Kansas State University


Student Stories

Getting Your Money’s Worth: Part I


As a Finance major, a good chunk of my college education revolves around the concept of minimizing cost and maximizing profit -or in other words, getting your money’s worth. So this is a concept I think about quite often, and a lot of times it finds its way into my personal life as well. We all like to get our money’s worth when we spend it, especially being college students, but if you are having a hard time running out of month before running out of money, here are some things you can try to maybe stretch your dollar just a little bit further.

A- know your limits. As in take a step back and look at your spending all together and monitor how much you have left as often as possible. Add up all you bring in and all you are spending each month. All you have to do is to just take a look at your checking account at least every other day so that you always have an idea of your spending limits.

B- Write out your fixed costs, or things that cost the same each month that you have to pay no matter what. Those are going to be things such as rent, insurance, electric, phone bill, and internet bill. Now that you have those written out, you know collectively what is the amount that you have to pay regardless of how much money you made or the situation. For example, if these things all together cost $450, you know that if on October 30th you have $455 in your account, you probably should not go out for lunch that day and maybe a sandwich or salad at home is the way to go.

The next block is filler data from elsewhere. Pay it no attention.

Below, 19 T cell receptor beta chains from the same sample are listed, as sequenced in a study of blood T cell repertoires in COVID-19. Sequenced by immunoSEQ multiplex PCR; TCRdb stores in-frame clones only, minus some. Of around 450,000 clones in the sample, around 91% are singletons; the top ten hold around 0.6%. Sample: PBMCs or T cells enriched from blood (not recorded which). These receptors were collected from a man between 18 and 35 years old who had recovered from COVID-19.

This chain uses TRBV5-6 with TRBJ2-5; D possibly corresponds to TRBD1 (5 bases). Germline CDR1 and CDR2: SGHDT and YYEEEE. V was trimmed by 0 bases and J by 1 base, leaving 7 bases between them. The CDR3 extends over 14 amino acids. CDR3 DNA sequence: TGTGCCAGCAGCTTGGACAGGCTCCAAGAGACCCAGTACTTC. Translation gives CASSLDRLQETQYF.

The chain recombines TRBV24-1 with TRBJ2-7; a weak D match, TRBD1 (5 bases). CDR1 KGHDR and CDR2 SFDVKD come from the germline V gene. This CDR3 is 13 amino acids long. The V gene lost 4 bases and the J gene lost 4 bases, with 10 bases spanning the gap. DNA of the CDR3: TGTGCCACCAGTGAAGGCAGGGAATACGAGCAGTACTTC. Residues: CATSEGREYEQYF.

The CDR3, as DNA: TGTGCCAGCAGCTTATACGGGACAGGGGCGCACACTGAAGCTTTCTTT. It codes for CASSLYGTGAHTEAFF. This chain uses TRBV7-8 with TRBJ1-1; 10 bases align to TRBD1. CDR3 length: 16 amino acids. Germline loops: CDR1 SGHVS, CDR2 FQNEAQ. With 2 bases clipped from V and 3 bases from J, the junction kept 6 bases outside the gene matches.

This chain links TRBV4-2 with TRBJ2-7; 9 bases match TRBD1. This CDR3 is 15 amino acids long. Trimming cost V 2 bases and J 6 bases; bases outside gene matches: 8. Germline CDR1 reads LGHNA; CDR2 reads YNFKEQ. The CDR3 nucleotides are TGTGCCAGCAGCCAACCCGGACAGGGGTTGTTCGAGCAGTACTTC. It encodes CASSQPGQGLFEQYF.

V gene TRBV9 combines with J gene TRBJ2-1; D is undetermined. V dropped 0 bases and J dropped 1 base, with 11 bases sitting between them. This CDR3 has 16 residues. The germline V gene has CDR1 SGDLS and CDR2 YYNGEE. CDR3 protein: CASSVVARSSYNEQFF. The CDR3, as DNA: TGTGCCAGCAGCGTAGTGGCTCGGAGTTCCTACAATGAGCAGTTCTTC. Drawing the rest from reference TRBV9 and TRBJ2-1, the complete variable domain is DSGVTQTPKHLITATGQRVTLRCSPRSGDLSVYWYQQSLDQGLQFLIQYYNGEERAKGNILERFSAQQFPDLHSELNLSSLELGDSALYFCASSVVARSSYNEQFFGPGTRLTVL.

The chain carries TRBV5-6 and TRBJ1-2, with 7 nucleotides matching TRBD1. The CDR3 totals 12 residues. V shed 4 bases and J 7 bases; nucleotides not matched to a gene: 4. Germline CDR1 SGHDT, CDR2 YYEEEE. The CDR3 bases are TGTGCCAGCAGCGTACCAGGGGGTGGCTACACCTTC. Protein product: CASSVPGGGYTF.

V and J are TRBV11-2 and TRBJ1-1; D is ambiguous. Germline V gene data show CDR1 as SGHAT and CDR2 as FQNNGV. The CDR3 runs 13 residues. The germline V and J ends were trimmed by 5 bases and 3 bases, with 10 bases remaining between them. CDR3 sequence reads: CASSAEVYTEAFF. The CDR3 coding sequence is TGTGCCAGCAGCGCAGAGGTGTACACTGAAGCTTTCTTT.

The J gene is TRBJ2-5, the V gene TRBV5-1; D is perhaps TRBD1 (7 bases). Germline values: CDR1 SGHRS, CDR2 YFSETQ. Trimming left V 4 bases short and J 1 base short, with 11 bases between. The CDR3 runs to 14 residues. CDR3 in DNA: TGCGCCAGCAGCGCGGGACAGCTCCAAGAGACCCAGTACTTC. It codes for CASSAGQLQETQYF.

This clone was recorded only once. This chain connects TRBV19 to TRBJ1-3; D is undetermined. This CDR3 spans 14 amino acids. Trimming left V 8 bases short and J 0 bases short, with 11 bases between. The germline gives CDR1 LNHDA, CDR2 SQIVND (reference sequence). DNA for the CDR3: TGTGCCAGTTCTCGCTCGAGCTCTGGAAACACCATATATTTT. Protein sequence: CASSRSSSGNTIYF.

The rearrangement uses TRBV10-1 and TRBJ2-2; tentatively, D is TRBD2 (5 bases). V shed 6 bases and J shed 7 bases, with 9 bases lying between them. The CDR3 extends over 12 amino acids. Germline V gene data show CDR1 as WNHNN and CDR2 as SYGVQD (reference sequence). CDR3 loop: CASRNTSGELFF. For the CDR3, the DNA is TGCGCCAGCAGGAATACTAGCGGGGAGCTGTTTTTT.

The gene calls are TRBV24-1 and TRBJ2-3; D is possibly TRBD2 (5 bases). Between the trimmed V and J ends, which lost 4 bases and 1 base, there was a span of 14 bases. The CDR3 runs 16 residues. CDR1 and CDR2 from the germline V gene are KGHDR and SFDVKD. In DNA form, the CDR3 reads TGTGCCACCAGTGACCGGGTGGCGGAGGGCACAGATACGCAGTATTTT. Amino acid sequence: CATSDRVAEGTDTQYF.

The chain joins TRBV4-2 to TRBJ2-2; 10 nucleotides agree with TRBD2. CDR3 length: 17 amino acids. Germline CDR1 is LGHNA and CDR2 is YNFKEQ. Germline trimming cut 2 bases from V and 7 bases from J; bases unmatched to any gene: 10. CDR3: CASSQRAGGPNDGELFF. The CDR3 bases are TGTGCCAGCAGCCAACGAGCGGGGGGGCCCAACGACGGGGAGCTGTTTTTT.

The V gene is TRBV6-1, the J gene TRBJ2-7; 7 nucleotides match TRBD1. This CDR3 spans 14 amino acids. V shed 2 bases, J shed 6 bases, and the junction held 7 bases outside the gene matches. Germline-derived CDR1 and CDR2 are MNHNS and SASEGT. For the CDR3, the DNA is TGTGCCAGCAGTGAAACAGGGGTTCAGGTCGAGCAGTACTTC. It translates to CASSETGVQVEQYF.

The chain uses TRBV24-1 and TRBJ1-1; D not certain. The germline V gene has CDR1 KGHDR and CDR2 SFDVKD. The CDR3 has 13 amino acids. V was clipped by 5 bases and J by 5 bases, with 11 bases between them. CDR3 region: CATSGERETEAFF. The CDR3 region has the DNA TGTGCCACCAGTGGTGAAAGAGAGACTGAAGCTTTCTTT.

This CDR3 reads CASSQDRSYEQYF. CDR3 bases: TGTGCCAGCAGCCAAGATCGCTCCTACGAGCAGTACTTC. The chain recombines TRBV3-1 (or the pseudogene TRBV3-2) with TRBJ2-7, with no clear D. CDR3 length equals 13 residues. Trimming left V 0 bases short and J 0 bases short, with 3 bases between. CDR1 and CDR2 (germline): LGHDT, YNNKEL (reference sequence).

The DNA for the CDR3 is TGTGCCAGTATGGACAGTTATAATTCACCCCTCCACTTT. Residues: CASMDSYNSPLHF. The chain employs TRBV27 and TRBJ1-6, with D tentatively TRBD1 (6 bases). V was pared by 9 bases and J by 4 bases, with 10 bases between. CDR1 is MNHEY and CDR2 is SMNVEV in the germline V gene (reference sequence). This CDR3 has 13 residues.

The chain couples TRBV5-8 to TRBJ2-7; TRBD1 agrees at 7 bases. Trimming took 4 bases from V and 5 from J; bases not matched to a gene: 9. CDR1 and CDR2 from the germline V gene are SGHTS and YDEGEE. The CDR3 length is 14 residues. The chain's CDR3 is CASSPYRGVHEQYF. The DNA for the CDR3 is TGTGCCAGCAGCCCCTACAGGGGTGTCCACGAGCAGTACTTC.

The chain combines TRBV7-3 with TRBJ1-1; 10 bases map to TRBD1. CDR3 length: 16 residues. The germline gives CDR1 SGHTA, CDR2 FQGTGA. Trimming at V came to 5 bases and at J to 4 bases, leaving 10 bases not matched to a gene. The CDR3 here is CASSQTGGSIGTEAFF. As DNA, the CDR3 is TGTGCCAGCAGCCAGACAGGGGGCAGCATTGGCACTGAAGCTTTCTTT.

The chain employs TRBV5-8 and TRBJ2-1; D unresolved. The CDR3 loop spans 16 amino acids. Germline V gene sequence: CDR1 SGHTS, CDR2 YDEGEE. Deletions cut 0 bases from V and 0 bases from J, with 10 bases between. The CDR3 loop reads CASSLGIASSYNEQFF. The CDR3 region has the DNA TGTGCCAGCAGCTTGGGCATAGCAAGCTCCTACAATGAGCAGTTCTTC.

C- Budget your discretionary income. After you have paid off your mandatory charges, what you have left will be your discretionary income. That is money to spend on food, clothing, and the other necessities of life. Again, from the debit and credit charges on your checking account, take a wholesome view of your spending on those things. That way, you can single out anything you did not realize you were spending too much money on or things you can deem unnecessary. Do not forgo those little drive thru or coffee charges, if you get coffee three or four times a week and eat out two to three times a week you are probably looking at $25 a week or $100 a month that you can cut back on buy making coffee at home or buying tupperware and making lunch the night before.

These are just tiny pieces of advice that I was given and have found super helpful, hopefully they help out others too. I would also suggest visiting with the great people at Powercat Financial Counseling on campus. They know dozens of amazing money-saving tips and tricks and are willing to help you out for free. Personal financial counseling out in the real world costs a lot of money, so take advantage of this amazing free of charge resource.

For the sake of brevity I am splitting up this post. Next week I will publish Part II where I will talk about my personal ways of managing my finances, and best practices for getting a line of credit and managing it.

About Abdurahman "Al"

Hey, name is Abdurahman Basha, but you can call me Al. I'm a sophomore majoring in finance and entrepreneurship. I do a little bit of everything and try to learn as I go. I enjoy coffee, cooking, photography, Tumblr, and the TV show Friends. I blog about how to survive and make the most out of college outside a 4.0 GPA.

Leave a Reply

Your email address will not be published. Required fields are marked *